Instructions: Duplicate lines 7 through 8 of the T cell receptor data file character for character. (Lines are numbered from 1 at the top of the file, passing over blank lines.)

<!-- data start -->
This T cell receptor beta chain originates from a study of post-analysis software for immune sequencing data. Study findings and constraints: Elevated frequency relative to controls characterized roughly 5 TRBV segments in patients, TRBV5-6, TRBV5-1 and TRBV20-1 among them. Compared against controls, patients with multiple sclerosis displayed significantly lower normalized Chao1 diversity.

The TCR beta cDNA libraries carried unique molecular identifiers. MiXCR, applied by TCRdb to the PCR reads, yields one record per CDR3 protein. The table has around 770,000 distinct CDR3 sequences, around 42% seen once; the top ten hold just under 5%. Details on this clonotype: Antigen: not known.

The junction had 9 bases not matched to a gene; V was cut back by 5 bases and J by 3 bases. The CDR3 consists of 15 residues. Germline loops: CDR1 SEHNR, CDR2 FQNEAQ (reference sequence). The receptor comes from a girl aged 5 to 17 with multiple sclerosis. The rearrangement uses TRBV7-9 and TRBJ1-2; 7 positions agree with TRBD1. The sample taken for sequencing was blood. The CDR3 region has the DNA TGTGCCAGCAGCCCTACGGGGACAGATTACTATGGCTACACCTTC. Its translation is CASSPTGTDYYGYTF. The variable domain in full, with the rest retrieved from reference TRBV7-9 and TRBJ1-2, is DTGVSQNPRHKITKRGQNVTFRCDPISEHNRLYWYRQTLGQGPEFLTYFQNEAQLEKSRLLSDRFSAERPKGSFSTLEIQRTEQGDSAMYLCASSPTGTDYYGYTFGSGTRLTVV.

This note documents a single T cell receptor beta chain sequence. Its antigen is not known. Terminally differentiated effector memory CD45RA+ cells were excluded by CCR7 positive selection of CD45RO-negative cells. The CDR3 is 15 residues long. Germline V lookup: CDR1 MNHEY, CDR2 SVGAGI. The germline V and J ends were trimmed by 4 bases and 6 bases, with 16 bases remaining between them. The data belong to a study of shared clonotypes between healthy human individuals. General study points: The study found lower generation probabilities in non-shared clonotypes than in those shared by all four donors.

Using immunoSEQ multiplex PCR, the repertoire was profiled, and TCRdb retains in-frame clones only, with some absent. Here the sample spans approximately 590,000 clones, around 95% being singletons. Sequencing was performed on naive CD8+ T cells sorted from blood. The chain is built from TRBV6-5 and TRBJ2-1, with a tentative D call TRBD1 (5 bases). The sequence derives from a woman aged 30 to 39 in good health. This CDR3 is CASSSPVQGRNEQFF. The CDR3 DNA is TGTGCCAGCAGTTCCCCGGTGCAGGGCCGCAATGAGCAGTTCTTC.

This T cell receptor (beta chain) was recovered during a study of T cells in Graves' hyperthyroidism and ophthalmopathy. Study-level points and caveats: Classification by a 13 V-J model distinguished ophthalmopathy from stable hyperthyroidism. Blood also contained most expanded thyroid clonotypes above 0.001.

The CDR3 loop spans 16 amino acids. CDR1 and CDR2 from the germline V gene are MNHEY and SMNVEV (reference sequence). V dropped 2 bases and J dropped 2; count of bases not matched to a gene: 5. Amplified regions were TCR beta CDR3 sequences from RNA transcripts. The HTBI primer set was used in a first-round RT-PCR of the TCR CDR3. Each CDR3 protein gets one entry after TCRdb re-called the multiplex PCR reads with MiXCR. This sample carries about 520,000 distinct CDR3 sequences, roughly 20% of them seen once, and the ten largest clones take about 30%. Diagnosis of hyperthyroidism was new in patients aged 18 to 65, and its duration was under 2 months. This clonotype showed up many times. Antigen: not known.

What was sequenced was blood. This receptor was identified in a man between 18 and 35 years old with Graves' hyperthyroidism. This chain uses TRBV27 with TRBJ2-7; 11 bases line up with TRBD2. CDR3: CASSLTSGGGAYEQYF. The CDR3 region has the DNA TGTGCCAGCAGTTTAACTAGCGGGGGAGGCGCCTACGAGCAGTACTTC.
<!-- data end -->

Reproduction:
The CDR3 loop spans 16 amino acids. CDR1 and CDR2 from the germline V gene are MNHEY and SMNVEV (reference sequence). V dropped 2 bases and J dropped 2; count of bases not matched to a gene: 5. Amplified regions were TCR beta CDR3 sequences from RNA transcripts. The HTBI primer set was used in a first-round RT-PCR of the TCR CDR3. Each CDR3 protein gets one entry after TCRdb re-called the multiplex PCR reads with MiXCR. This sample carries about 520,000 distinct CDR3 sequences, roughly 20% of them seen once, and the ten largest clones take about 30%. Diagnosis of hyperthyroidism was new in patients aged 18 to 65, and its duration was under 2 months. This clonotype showed up many times. Antigen: not known.

What was sequenced was blood. This receptor was identified in a man between 18 and 35 years old with Graves' hyperthyroidism. This chain uses TRBV27 with TRBJ2-7; 11 bases line up with TRBD2. CDR3: CASSLTSGGGAYEQYF. The CDR3 region has the DNA TGTGCCAGCAGTTTAACTAGCGGGGGAGGCGCCTACGAGCAGTACTTC.